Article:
Theresa May
Prime Minister Theresa May speaks at a campaign event in North Tyneside on 12 May Reuters

Snap elections could become a lot easier in the future should the Conservatives win on the 8 June.

Hidden in the middle of the Tory manifesto when it was launched on Thursday, was a single line which could be important for the future.

Tucked away on page 43 of the manifesto read: "We will repeal the Fixed-term Parliaments Act."

Just one line, with no further explanation, but it could define governments in the decades to come.

Until David Cameron brought in the Fixed Term Parliament Act of 2011, it was entirely down to the Prime Minister when a general election would be held, normally every four to five years.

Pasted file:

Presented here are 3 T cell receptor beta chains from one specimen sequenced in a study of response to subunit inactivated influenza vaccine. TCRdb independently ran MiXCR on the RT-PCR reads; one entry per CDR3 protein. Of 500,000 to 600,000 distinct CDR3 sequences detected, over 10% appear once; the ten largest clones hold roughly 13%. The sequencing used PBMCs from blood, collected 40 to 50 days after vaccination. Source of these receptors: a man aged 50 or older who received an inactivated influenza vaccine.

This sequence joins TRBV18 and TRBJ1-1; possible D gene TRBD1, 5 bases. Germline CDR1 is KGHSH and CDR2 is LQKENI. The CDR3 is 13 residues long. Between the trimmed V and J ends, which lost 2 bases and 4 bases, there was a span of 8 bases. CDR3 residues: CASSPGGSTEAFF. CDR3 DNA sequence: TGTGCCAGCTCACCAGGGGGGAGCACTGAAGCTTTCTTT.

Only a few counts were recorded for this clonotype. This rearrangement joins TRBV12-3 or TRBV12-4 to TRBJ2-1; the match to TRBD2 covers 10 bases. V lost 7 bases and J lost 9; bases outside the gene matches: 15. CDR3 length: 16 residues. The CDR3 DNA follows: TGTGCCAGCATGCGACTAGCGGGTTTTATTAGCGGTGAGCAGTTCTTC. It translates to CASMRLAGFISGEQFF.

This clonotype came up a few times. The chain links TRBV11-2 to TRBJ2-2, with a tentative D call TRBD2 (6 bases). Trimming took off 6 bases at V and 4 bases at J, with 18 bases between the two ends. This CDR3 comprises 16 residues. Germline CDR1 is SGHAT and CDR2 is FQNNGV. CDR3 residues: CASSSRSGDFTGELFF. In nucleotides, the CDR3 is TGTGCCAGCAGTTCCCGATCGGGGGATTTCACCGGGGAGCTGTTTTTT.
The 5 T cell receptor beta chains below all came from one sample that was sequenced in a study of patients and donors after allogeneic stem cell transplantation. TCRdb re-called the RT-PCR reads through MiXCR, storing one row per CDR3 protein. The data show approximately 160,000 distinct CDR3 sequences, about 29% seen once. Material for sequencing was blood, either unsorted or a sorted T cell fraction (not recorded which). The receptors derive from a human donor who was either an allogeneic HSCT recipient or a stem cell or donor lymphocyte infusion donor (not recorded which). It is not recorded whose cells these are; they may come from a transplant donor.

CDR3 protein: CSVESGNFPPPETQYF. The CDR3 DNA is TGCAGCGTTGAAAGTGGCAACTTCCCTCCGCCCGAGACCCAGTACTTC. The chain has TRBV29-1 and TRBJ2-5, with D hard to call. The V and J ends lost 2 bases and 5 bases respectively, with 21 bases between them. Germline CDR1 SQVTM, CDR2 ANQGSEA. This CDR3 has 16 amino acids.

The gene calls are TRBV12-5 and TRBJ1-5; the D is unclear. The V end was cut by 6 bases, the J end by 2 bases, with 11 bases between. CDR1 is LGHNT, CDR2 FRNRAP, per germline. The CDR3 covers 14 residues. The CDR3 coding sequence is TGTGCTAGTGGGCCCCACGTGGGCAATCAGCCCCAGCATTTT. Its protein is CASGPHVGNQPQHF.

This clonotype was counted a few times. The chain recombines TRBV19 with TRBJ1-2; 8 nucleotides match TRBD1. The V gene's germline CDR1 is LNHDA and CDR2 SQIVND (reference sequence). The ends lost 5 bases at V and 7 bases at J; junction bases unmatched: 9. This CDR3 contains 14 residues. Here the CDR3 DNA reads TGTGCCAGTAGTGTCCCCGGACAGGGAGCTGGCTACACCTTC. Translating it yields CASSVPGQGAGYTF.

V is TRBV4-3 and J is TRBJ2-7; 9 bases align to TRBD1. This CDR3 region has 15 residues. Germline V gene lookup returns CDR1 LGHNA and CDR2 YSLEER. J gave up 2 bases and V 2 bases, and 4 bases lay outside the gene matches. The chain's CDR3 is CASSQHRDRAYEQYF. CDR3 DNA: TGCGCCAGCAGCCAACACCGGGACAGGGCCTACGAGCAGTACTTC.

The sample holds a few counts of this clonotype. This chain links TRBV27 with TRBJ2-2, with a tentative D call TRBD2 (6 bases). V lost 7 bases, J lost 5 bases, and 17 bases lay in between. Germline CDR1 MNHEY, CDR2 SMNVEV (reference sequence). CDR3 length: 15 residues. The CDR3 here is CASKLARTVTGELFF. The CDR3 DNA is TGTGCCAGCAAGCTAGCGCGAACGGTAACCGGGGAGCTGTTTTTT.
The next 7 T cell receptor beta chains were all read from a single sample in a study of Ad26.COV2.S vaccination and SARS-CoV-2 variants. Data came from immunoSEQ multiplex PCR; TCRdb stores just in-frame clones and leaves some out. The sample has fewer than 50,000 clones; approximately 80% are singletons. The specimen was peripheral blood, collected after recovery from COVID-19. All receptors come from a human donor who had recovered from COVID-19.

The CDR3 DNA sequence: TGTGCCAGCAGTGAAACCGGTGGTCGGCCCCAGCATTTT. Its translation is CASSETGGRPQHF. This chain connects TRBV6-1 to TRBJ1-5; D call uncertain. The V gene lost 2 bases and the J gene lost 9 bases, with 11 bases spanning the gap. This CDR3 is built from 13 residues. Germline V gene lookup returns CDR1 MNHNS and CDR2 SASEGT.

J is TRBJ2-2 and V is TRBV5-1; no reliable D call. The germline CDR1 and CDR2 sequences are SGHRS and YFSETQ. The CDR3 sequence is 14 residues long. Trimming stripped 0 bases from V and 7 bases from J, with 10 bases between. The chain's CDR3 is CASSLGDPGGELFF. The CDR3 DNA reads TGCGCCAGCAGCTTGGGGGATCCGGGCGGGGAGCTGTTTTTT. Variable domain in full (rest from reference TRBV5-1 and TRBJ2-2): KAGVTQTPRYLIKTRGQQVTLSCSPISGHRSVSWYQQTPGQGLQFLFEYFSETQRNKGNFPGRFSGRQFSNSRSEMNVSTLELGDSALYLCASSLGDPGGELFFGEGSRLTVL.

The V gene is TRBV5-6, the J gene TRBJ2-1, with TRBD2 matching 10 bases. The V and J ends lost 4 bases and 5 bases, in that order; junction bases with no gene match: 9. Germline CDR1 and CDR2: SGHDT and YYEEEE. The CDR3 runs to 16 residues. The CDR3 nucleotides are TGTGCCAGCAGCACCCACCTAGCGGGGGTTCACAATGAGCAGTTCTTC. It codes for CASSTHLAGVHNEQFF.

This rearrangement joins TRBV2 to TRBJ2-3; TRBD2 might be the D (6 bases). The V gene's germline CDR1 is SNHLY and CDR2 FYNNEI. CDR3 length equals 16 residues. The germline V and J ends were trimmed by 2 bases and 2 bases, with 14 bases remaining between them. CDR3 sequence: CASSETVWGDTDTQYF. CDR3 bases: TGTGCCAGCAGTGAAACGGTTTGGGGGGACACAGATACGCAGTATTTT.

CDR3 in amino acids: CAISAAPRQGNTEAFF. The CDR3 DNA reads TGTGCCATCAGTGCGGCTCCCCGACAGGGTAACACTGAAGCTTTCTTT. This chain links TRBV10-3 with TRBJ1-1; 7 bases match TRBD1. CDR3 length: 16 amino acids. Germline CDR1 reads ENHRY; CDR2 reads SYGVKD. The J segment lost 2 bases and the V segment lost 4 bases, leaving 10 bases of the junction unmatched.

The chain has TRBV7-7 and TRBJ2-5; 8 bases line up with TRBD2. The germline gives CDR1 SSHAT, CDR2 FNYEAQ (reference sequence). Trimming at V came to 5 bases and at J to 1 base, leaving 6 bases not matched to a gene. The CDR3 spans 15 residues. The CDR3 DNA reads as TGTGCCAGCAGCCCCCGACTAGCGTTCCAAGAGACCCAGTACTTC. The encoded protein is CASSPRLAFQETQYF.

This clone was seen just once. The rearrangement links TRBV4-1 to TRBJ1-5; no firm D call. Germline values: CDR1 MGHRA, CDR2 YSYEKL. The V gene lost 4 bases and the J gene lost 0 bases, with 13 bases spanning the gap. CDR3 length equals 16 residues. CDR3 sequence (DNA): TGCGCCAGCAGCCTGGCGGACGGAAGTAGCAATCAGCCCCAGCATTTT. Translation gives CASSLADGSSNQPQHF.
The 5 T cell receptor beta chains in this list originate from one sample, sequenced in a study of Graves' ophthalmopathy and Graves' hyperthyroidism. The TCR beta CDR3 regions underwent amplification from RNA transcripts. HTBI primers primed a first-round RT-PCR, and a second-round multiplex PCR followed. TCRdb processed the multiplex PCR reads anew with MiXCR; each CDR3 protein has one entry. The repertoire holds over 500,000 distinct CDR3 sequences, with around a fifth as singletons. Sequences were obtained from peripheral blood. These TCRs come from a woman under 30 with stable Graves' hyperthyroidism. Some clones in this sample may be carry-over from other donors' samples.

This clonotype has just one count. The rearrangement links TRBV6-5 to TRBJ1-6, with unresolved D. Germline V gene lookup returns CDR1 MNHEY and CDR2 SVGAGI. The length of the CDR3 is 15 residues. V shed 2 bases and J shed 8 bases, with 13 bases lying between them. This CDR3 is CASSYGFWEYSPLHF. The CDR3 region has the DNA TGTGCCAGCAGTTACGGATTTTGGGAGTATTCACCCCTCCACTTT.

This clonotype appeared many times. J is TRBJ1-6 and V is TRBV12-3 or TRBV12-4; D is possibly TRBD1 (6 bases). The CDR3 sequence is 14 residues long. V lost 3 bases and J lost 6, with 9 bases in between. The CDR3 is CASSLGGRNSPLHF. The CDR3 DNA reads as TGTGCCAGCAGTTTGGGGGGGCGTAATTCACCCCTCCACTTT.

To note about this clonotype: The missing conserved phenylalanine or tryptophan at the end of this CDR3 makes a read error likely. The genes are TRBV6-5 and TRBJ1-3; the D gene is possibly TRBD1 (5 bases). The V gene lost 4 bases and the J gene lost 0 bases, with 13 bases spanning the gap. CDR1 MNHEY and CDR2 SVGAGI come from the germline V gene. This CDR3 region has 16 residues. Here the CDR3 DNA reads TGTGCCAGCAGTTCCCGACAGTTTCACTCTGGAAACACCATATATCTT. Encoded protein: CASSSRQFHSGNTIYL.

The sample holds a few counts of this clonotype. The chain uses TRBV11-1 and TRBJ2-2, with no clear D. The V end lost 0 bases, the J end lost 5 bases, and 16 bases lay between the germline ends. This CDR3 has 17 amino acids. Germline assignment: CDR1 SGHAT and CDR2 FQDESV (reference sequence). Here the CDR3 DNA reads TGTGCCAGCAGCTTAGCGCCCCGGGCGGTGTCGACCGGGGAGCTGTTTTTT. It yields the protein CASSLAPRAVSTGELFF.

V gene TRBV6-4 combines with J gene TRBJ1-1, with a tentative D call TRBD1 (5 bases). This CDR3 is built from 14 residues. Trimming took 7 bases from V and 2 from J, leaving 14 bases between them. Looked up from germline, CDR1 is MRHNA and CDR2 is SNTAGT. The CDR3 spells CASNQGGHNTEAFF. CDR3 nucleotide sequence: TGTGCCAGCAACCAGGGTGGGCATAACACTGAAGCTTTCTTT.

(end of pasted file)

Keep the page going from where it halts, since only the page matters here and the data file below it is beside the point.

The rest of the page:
This allowed a prime minister to hold an early or simple snap election if for example they were riding high in the polls.

They could hold off as well if they were going through a rough patch.

But when the 2011 act was introduced it took all that power away, meaning that whether things were looking good or not, an election had to be held.

The 2015 election was the first under the new legislation and would have meant 2020 be the next time the nations went to the polls.

But when Theresa May called a shock general election, she was forced to go through the legislative loopholes to overturn the act.

May had cross party support, but that won't always be the case, so the Tories have promised to repeal the act giving future PMs choice over when an election is held.